Crippling debt can have you scurrying around for refinancing when the prospects of increasing your income aren’t looking so rosy. And whilst this can provide immediate relief, the financial benefits can be short-lived. So the question of when to refinance is fairly tricky as it requires a smart approach.
When you refinance on your mortgage you’re simply paying off your mortgage debt using a new loan. In essence, you’ll be extinguishing your current loan repayment obligation with another one. Homeowners have several reasons for doing so. Some want to shorten the duration of the loan and take advantage of lower interest rates. Others are enticed by the opportunity to maximise on their existing equity by using that as leverage for home improvement loans. Then others are simply strapped for cash and just want to avoid foreclosure at all costs. However, refinancing should always be a last resort as it’s not always rainbows and unicorns on the horizon.
Amending Loan Agreement Terms: Switching Between Fixed and Adjustable Rate Mortgages
To dispel the rumors and suspicions it is important to make it clear that refinancing doesn’t just imply acquiring a new loan. In a lot of ways, it entails the amendment of terms that have been agreed to previously in order to make repayment easier. As such, you get lenders willing to sit down with you and discuss a practical way forward. For example, switching between fixed rate and adjustable rate mortgages can give debtors breathing room if it means they can tap into lower interest rates. At a time when the economic environment is thriving, 10 good years of consistently low-interest rates will help you pay off your mortgage faster than when you adhere to a fixed rate.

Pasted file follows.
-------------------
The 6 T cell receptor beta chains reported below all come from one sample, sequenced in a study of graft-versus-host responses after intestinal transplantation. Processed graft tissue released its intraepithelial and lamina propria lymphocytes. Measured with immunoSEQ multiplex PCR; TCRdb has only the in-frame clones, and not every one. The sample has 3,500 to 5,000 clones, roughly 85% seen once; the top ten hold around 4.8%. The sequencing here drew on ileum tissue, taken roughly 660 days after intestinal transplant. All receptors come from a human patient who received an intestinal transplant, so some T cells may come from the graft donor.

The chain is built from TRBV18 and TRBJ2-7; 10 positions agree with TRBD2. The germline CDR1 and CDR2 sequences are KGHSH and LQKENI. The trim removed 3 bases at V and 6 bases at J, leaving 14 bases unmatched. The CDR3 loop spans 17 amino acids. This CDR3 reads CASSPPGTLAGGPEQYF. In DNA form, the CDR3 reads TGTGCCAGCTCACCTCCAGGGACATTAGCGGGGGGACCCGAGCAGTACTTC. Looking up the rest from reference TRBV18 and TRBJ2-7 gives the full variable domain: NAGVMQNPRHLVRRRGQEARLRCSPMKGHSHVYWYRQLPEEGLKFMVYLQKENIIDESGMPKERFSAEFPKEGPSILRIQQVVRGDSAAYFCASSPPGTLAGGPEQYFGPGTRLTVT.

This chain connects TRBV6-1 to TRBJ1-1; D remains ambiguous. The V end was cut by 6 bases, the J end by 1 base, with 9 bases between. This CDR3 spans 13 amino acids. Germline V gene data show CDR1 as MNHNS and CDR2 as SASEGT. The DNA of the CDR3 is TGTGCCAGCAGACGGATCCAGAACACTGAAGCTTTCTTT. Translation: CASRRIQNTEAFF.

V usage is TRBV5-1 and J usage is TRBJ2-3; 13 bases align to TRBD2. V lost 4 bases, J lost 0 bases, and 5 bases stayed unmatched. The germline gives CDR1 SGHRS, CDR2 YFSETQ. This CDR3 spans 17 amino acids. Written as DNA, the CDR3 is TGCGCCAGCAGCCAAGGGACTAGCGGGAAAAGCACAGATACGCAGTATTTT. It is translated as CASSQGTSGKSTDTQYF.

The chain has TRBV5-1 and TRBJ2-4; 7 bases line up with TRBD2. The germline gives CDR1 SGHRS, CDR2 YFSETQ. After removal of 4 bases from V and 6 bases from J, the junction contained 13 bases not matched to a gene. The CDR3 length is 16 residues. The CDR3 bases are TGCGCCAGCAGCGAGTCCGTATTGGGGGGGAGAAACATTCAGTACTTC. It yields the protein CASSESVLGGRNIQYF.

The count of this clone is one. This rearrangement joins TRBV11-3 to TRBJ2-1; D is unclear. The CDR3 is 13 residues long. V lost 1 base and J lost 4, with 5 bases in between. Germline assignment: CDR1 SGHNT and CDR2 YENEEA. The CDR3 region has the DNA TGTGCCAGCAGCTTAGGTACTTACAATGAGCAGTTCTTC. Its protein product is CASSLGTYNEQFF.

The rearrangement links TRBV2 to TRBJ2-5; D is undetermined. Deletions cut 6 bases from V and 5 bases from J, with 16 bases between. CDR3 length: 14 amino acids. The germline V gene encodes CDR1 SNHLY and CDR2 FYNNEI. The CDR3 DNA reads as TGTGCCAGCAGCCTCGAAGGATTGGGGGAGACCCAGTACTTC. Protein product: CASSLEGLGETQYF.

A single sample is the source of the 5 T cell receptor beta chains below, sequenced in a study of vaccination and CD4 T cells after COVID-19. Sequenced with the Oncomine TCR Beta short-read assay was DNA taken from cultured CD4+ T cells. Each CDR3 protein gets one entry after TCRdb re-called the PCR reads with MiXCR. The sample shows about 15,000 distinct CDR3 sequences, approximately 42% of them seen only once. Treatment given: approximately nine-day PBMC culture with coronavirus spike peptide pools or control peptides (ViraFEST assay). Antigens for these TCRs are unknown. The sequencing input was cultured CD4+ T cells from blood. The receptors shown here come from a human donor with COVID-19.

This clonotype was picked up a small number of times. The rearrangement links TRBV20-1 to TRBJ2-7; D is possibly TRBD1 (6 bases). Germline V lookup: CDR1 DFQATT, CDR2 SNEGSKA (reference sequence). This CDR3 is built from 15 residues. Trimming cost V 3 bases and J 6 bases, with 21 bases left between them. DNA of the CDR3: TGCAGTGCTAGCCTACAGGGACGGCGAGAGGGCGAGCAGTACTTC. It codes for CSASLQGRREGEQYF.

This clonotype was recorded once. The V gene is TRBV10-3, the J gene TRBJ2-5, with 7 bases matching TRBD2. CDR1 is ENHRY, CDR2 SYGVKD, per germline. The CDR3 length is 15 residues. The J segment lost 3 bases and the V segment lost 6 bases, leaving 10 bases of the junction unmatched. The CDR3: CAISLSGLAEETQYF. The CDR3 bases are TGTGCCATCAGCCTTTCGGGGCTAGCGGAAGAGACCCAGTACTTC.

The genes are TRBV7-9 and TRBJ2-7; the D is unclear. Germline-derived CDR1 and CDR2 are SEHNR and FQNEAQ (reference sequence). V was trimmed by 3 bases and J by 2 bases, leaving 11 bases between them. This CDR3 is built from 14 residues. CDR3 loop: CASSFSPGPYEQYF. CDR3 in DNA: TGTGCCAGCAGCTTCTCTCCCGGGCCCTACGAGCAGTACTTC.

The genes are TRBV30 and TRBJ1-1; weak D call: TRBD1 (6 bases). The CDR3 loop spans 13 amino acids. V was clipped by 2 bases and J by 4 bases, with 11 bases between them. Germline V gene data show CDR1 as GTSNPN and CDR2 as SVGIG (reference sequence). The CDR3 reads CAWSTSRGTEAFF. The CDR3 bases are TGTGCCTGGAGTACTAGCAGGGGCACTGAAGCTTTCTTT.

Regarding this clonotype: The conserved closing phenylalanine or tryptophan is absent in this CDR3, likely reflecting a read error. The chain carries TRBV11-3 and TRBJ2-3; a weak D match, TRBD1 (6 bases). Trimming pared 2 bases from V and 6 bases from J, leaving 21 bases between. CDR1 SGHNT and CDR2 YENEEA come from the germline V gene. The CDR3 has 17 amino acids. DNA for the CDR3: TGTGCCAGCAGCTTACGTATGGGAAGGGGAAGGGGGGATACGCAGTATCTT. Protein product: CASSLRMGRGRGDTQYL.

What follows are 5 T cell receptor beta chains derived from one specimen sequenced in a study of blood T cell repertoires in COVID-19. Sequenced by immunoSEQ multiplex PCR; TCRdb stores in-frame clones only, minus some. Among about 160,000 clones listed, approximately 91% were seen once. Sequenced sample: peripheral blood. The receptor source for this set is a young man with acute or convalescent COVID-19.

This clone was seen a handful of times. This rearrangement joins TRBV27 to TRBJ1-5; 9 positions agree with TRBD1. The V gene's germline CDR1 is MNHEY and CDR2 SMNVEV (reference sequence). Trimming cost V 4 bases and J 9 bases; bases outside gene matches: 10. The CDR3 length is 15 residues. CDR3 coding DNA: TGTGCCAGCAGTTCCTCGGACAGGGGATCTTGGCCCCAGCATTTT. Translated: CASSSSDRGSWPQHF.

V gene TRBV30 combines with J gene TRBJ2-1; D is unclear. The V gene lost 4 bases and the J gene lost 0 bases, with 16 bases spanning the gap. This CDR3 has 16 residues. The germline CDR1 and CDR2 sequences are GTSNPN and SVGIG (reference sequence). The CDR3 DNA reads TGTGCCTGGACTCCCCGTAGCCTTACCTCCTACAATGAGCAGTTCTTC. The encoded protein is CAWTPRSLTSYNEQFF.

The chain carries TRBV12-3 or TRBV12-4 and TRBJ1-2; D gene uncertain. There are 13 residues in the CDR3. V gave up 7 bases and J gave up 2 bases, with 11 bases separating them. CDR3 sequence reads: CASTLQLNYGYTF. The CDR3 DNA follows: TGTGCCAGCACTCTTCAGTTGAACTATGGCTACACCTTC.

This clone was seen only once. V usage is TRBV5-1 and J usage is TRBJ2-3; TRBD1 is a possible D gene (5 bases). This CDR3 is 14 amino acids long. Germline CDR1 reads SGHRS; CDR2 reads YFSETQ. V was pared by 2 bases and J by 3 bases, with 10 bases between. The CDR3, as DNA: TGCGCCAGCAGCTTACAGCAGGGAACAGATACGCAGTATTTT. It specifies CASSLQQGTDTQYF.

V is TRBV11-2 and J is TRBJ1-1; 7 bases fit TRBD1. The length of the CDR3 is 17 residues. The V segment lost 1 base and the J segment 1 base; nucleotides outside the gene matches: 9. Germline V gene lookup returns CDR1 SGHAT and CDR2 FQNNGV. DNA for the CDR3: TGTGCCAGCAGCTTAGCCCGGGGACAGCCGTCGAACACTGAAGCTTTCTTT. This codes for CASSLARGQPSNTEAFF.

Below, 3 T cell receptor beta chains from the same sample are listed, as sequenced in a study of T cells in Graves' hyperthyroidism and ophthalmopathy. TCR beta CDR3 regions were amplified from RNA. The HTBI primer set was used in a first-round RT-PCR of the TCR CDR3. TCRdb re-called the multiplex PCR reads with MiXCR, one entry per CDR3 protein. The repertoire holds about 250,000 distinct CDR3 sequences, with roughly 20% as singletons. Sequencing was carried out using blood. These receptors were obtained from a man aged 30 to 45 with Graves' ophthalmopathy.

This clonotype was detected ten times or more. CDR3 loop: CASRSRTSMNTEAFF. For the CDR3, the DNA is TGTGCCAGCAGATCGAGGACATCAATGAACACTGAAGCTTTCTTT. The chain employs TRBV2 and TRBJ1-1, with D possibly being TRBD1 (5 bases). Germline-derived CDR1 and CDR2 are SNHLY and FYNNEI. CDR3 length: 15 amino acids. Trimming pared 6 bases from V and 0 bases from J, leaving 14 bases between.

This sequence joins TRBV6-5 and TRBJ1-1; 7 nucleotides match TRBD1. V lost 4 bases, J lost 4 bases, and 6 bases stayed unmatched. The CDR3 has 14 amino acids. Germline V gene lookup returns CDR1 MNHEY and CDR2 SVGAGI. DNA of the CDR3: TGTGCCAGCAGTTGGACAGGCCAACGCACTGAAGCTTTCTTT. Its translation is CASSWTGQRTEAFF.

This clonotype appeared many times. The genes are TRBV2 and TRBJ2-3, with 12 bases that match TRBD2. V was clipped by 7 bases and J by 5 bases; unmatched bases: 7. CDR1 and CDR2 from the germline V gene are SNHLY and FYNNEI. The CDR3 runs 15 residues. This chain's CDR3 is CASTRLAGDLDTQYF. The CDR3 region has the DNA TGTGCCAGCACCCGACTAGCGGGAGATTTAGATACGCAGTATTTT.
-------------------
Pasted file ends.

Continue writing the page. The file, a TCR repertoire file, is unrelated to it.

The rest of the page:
In theory, the reasons for refinancing a home are compelling. But in reality, it’s not always advisable. So before taking this ‘leap of faith’, ask yourself a few questions.
1. Is there equity in my home. Most lenders expect equity of at least 20% before approving a new loan. Do your homework first!
2. How good is my credit score? If it’s anything below 650 you might struggle to convince lenders. Take time to wallpaper the cracks.
3. What are my current and future plans? Refinancing is a bid deal and requires foresight. Factors like your present employment circumstances and the prospect of retirement should play a huge part in the decision-making process.
According to Wadzanai Munjanja -a senior financial accountant at Ernest&Young- ‘a gut-feeling approach to refinancing is like relying on the weather report. In as much as it’s all figures and calculations, it can be unpredictable.’ The best way to be absolutely sure of when to refinance- and even that’s impossible- is to consult with experts before making a decision that will affect you for the rest of your life.